This was the other story, article, I wanted to share in conjunction with the UBC Residential Research Centre developments from the #7 discussion forum. In the article written by the Canadian Press and published by the Huffington Post it recounts the day when the Haida designed totem pole was raised with various pictures to depict the raising the pole ceremony. At first I thought it was strange that a Haida themed Totem Pole would be raised on Coast Salish traditional territory. However, knowing that the pole was raised on UBC grounds, a university for the province, it made sense to me even though the Haida were known as warriors and slave traders up and down the BC coast.
In the article there were personal stories such as 73 year old Pauline Jones. Pauline’s story was connected to how the pole was made from 800 year old red cedar and how there are three sections (before, during and after Residential School). This story helped me to understand the importance of the Truth and Reconciliation Committee recommendations and how trend setting unique UBC’s leadership role globally and domestically has been in our tribal communities healing process. If it wasn’t for this course I may not have paid that much attention to these developments because I would have ignorantly thought I had a pretty good idea of what had happened.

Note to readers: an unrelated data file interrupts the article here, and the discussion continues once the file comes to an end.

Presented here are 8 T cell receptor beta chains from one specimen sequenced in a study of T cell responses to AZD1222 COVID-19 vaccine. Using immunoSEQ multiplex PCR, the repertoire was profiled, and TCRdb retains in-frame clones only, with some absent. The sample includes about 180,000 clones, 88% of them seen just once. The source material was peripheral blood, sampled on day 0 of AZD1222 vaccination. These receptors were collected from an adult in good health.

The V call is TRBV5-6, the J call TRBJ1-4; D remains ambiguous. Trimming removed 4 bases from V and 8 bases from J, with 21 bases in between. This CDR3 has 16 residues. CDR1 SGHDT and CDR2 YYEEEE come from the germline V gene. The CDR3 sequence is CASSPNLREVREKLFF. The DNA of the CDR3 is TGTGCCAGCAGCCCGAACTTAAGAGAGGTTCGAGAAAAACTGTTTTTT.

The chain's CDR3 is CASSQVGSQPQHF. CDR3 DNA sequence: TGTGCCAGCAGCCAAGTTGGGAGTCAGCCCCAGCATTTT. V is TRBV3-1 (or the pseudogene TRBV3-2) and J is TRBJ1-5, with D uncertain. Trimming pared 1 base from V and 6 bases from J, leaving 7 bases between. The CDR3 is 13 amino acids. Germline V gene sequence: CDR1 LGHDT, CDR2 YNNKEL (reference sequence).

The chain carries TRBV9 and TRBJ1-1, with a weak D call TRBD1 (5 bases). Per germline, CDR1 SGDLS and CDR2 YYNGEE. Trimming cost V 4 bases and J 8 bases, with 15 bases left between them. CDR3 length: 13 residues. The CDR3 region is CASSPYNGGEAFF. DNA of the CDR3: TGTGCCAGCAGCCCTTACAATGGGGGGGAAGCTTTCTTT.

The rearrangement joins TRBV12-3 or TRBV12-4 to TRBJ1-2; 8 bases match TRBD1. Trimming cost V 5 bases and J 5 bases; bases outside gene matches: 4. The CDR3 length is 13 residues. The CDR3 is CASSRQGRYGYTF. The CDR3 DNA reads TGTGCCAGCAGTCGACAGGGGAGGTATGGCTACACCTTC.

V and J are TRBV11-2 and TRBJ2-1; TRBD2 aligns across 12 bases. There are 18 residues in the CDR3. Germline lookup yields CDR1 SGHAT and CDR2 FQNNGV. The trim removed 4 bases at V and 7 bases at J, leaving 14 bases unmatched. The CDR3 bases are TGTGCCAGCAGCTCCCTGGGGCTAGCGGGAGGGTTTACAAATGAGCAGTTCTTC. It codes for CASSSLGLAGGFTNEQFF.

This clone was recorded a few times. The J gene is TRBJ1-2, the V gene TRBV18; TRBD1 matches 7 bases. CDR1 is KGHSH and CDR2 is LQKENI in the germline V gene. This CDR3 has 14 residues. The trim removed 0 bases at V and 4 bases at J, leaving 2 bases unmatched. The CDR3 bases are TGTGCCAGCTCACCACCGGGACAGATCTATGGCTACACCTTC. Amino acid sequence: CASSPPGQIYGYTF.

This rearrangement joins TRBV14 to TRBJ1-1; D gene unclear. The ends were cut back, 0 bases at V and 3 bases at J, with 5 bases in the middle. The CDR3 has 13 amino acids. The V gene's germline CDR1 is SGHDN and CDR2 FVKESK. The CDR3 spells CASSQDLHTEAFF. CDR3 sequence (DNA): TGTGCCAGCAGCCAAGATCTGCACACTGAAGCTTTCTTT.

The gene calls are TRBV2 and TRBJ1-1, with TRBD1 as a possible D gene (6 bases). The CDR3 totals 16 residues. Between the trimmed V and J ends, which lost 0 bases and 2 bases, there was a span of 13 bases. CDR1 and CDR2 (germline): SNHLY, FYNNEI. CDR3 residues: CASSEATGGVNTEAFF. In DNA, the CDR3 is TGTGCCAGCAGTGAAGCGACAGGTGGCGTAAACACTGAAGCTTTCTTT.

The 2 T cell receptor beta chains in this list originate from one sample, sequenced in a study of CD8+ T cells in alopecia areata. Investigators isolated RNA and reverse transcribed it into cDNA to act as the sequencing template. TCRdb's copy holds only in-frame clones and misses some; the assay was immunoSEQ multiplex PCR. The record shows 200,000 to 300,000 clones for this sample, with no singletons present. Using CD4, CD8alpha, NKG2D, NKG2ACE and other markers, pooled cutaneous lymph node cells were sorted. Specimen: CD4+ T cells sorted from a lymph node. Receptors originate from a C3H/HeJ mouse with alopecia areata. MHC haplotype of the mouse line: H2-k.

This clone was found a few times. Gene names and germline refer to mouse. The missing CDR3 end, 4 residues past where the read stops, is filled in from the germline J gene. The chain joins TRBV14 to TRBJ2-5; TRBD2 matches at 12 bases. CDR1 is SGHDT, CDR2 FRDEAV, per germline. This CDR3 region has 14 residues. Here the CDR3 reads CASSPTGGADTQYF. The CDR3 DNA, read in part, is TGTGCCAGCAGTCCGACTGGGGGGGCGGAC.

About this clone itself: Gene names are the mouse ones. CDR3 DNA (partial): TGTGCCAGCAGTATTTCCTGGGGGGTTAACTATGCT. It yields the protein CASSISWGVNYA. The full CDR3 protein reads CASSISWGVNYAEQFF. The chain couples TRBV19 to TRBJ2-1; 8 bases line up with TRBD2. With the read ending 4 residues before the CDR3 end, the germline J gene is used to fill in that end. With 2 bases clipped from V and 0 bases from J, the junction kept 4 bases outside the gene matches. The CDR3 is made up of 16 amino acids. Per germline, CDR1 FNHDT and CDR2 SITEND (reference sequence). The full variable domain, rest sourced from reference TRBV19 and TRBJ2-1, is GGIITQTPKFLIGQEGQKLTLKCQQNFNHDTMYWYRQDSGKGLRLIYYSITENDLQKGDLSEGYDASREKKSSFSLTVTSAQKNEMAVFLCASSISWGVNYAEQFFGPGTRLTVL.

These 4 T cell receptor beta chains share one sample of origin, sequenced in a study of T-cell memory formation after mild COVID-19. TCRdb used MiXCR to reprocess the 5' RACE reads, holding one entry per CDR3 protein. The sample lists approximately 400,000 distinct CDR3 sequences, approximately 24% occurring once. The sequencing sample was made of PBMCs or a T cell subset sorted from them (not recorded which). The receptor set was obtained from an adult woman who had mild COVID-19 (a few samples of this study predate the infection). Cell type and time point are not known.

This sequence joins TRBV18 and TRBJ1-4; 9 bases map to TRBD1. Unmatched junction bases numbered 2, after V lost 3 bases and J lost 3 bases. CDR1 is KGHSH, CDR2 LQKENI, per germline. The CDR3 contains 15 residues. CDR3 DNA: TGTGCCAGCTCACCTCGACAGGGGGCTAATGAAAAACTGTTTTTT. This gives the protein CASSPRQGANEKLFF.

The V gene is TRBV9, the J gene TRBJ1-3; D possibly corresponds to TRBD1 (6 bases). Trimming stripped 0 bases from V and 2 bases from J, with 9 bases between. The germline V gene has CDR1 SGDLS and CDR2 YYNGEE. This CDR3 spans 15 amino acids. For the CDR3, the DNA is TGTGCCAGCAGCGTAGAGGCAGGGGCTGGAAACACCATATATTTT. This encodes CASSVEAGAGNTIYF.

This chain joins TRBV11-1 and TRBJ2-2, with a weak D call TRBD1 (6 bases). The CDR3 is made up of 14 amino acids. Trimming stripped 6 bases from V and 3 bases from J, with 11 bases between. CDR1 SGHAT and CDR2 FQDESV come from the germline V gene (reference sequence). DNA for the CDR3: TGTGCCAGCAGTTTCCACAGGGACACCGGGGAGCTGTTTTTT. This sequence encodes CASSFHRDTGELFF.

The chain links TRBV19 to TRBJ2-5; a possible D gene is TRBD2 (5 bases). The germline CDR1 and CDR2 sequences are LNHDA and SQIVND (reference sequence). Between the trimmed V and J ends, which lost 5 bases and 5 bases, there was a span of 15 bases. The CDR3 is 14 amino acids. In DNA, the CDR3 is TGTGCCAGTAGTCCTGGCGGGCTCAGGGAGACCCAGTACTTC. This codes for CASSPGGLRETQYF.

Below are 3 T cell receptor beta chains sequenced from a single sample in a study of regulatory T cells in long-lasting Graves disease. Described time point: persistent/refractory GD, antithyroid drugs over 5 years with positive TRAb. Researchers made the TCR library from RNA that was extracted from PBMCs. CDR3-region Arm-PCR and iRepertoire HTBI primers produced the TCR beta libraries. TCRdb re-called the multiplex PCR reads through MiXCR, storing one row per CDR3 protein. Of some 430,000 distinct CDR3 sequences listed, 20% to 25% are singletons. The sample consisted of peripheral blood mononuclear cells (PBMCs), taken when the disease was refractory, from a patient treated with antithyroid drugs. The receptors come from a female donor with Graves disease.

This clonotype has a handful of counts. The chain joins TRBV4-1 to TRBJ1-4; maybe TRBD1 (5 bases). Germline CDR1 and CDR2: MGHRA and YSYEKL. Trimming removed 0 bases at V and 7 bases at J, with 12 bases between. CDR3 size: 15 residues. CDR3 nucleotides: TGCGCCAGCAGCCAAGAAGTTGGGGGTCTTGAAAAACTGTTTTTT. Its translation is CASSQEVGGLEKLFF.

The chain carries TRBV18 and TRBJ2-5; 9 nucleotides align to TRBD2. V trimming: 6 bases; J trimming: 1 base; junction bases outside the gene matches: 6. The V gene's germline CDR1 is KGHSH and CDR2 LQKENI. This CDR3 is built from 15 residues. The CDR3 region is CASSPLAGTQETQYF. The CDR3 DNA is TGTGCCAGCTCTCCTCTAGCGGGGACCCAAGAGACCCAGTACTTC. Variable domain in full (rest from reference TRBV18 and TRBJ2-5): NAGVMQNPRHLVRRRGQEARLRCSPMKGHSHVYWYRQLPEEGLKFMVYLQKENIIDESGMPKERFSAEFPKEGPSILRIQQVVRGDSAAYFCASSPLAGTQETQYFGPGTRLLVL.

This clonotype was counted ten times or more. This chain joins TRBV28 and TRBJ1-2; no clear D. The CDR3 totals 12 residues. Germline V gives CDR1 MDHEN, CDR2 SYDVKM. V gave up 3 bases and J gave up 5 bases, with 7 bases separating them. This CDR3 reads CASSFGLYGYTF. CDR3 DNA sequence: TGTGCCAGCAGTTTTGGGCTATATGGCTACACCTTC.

B.C. Should be Renamed to Reflect Indigenous Ownership, Lawrence Paul Yuxweluptun says
In the spirit of the proposal of renaming Stanley Park I wanted to research just how far this idea of renaming important geographical landmarks was currently in British Columbia. This article was written by Kevin Griffin by the Vancouver Sun in 2016 and it depicts an art exhibition by Lawrence Paul Yuxweluptun at the UBC Anthropology Museum. Mr. Yuxweluptun was born in Kamloops but has Coast Salish and Okanagan ancestry. He proposed through his exhibition a very controversial and provocative idea. The idea was that the entire province of British Columbia should be renamed to better suit the First Nations who had lived for thousands of years.